As I approached a house blocks from where I’d begun, I spotted a figure dart behind window drapes. Wisps of silky blonde hair quickly disappeared behind drab curtains, leaving them fluttering. Determined to find help, I marched up to the door and held down the buzzer.
“Hello, I’m in need of assistance. My car’s almost out of gas and I’m completely lost, can you please help?” I tried to mask the panic in my voice.
“You shouldn’t be here, please go away.” A woman responded meekly from behind the closed door.
Her voice was like an itch in the back of my brain that remained frustratingly out of reach. It sparked a flood of recognition and nostalgia, but I couldn’t quite place it.
“Do I — Do I know you?” My voice shook.
“Please, I can’t help you. You need to leave…now.” She was filled with anguish and remorse, almost in tears.
A sudden bolt of recognition struck me, and it nearly brought me to my knees. I was speaking to my eldest cousin, who’d taken her life almost fifteen years ago after fleeing from a court-ordered rehab center. We were never especially close, but we both struggled with addiction and ping-ponged in and out of jail, and would commiserate in our shared misery when we did connect.
“Lyla, I — how — you’re…alive?” I sputtered like a malfunctioning lawn mower, only able to string together single word fragments.
“Sam, please get back in your car — please…” Lyla trailed off, interrupted by loud sobs.
A crack of lightning bolted across the sky, the starting gun for a torrent of rain. Clothes now soaking, I began pounding on Lyla’s door with both fists. She ignored me for at least five minutes, before finally giving in.
“You don’t know it, but you’re fucking me Sam! Get in here before someone sees you, quickly!” I flung myself inside, clumsily stumbling across her door frame.
Lyla hadn’t aged a day since the last time I’d seen her, although that meant less than you’d think. Years of drug abuse had left her skin pock-ridden and blotchy, fading the beauty she once had. Her blonde hair was matted in tangled thickets, wild and untamed.
“For the love of god stay quiet!” Lyla raised her hand to shush me as I muttered a thank you through chattering teeth.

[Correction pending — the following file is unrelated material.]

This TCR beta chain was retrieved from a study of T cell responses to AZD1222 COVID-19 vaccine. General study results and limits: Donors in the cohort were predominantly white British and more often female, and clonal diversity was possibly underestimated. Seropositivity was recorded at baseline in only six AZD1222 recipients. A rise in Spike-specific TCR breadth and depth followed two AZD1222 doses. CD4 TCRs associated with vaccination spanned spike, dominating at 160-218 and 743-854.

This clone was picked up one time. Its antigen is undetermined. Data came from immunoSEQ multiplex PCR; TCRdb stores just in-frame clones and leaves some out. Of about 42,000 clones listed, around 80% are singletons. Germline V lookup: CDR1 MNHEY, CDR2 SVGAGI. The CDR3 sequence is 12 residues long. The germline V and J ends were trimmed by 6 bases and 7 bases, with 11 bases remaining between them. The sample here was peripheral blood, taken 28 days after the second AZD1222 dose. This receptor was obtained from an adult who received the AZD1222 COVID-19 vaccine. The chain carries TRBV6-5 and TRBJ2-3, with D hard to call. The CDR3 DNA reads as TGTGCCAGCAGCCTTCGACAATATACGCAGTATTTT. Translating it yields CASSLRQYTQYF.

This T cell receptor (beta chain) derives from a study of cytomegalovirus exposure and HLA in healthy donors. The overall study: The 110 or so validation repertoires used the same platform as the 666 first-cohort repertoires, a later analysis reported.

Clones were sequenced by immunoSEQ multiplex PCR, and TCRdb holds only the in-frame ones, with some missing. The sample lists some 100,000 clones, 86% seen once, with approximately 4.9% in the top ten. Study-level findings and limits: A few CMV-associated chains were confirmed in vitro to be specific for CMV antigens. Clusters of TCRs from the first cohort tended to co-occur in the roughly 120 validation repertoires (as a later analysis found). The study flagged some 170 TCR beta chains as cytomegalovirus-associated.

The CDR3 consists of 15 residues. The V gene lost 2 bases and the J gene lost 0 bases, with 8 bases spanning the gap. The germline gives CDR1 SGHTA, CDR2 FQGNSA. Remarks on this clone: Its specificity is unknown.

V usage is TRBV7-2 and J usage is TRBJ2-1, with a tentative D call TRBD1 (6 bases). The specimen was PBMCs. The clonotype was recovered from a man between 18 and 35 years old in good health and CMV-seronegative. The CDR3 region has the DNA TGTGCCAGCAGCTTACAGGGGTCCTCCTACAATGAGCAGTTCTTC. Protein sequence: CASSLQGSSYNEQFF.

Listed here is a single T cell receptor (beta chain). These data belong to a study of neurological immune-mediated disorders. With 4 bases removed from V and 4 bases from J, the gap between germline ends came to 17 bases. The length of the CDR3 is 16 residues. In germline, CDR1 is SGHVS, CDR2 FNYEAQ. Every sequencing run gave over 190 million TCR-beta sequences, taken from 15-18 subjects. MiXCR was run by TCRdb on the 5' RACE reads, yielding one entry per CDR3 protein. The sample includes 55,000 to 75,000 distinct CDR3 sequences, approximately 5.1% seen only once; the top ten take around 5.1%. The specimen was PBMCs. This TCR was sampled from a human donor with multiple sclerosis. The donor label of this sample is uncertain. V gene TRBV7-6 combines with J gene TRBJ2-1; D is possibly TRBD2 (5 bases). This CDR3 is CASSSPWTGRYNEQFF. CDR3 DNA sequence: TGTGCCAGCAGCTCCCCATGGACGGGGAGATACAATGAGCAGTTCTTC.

Trembling from the cold, Lyla led me into a dull sitting room, paint peeling from the walls, and sat me on a plastic-covered couch; a thin layer of dust shot into the air as I nestled into the cushions. A rusted medical device beeped ominously besides the couch, a faint signal flickering on its screen.
“Sam, be straight with me and tell me the truth,.” Lyla strode over and squeezed my arm tightly, “Did anyone give you a set of keys?”
“You’re the only person I’ve seen in this nightmare town, and you barely let me into your house,” I responded gruffly, annoyed at her accusatory tone, pulling way from her grip, “Frankly, I’m the one who should be asking questions, because if I’m not mistaken you died fif—”
“No — nope,” Lyla swatted that topic away like a fly, “Don’t even try because you’ll get nothing out of me. The less you know the better, so let’s keep it that way.”
“I’m not sure if I can accept that. This is all, too much — way too much.” Clutching my chest, my breath became shallow, coming out in choppy bursts.
“Don’t be a pussy, I know for a fact you’ve been through worse. Man the fuck up and listen to me — I think I can get you out of here…I want to get you out of here,” that was the Lyla I remembered, from fuck you to I love you in a heartbeat, “I’m risking more than you can even imagine, but….” Lyla trailed off, but I didn’t interrogate further. Whether I liked it or not, she’d set her boundaries.